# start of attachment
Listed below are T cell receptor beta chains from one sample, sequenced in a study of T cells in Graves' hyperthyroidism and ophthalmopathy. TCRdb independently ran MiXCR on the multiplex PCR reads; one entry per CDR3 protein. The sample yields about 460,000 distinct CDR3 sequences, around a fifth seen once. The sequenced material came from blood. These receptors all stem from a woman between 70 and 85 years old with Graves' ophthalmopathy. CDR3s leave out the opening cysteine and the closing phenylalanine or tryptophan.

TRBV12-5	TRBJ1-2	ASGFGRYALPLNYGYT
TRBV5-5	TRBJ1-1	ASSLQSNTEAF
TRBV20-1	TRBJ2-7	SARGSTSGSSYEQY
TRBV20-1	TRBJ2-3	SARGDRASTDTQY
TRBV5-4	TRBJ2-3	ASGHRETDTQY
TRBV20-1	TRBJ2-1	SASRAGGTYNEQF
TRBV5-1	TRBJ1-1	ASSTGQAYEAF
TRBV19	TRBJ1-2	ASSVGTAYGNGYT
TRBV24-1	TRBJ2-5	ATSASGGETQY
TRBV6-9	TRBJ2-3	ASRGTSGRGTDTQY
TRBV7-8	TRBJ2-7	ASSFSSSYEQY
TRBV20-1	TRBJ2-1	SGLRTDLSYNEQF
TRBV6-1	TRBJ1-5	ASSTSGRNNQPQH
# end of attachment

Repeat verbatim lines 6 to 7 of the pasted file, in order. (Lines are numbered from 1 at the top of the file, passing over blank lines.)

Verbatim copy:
TRBV5-4	TRBJ2-3	ASGHRETDTQY
TRBV20-1	TRBJ2-1	SASRAGGTYNEQF